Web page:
When I’m Gone–Launch

Today is the day! I’m so happy and proud to present: WHEN I’M GONE.


Excerpt from Chapter 1 of WHEN I’M GONE:

“After getting Clayton down and coaxing Will into helping his little sister with a snack and bedtime, Luke tossed his suit coat on the bed and yanked off his belt with a snap. He could wear the belt again, he decided, but not the suit. How can you wear a suit you wore to your wife’s funeral without remembering . . . everything? He retrieved the suit bag from the closet and quickly hung the coat inside. A flash of blue in the pocket caught his eye.

The letter. He’d forgotten, or maybe he’d made himself forget. It looked like Natalie’s handwriting, and because of that, he grabbed the letter and let the suit bag fall to the floor along with its wooden hanger. He ripped the envelope open by sliding his finger under the flap. A folded sheet of spiral notebook paper slid out. Well, that confirmed it. No one but Natalie would write letters to her widower in a fifty-cent spiral notebook and rip it out without cutting off the fringe.

Luke threw the empty envelope on his bed but paused when he caught a glimpse of himself in the mirror across the room. His dusty-blond hair was still carefully combed in a part, tie knotted at his throat. He looked neat and tidy, ready for a job interview or big presentation at work. The only sign of how devastating this day had been was a coating of straw-colored stubble on his chin. It didn’t feel right that he could appear so put together on the outside when he was falling apart on the inside. Luke quickly untucked his dress shirt, loosened the knot on his tie, and ran a hand through his hair till the part disappeared.


There, much better, he thought, reassessing his reflection.

He couldn’t put it off any longer. With shaking hands, Luke sat on the edge of his bed, his back to the mirror, and unfolded the spiral notebook paper. At the top, written in what was undoubtedly Natalie’s handwriting, it said: “The day I’m buried.” Underneath was a block of writing, the looping letters so familiar it was like she was whispering in his ear as he read.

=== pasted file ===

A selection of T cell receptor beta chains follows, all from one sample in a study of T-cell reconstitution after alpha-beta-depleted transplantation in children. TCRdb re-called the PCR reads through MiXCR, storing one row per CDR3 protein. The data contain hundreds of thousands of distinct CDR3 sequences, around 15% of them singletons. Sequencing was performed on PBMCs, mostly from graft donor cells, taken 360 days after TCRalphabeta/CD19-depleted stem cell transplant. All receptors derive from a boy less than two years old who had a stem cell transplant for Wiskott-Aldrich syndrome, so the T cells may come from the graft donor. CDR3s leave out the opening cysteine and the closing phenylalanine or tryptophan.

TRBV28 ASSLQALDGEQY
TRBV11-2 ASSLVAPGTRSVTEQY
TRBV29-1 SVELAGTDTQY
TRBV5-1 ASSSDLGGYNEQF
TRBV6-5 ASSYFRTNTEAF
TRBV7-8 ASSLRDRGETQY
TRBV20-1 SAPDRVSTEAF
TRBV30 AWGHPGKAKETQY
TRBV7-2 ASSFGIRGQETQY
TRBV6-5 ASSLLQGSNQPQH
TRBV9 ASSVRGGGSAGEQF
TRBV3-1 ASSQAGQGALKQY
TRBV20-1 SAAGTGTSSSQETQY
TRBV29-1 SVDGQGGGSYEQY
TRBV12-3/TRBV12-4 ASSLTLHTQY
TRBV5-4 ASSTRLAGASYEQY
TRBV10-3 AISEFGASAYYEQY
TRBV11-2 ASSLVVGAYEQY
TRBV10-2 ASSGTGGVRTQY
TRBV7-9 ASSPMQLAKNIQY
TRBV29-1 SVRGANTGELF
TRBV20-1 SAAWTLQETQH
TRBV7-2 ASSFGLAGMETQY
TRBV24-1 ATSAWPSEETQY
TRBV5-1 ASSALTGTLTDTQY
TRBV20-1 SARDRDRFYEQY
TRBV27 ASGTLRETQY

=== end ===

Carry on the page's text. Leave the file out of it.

Dear Luke,

Or maybe I should say “Dearest Luke” or “To my loving husband, Luke,” or should I go casual and say, “Yo, Luke!”? I’m not sure how a dead lady addresses her husband. If you’re reading this, I’m probably dead. Or you’re snooping around my stuff, found my private journal, and decided to read it. Which, if that’s the case, shame on you! But I’m guessing I’m dead, because you’re not really the nosy type.

First let me say—I love you. I love you and our children more than I could ever write in words. The idea that you are living and I am not makes me want to throw up, like when we had that horrible stomach flu right after Clayton was born. It makes me angry and jealous and a bunch of other really ugly emotions. So, before I get all mushy on what has probably already been a supermushy day, I’ll leave it at this: I didn’t want to leave you…..”


I have to share one more thing. I’ve been saving this for this special day. I came upon this song after I’d finished  writing WHEN I’M GONE and officially changed the working title to this perfect one. This song was written and sung by husband and wife duo Joey and Rory Feek. The husband and wife team wrote the song WHEN I’M GONE in 2012, not realizing that only four years later Joey would be gone, taken by cancer. You can read their story on their blog: This Life I Live. This song is the PERFECT song to listen to as you start WHEN I’M GONE. So, toss on some headphones, grab a cup of your favorite warm beverage and settle down for a good read. I hope you enjoy sharing the life of my friend Luke Richardson for a few hours in the pages of WHEN I’M GONE.

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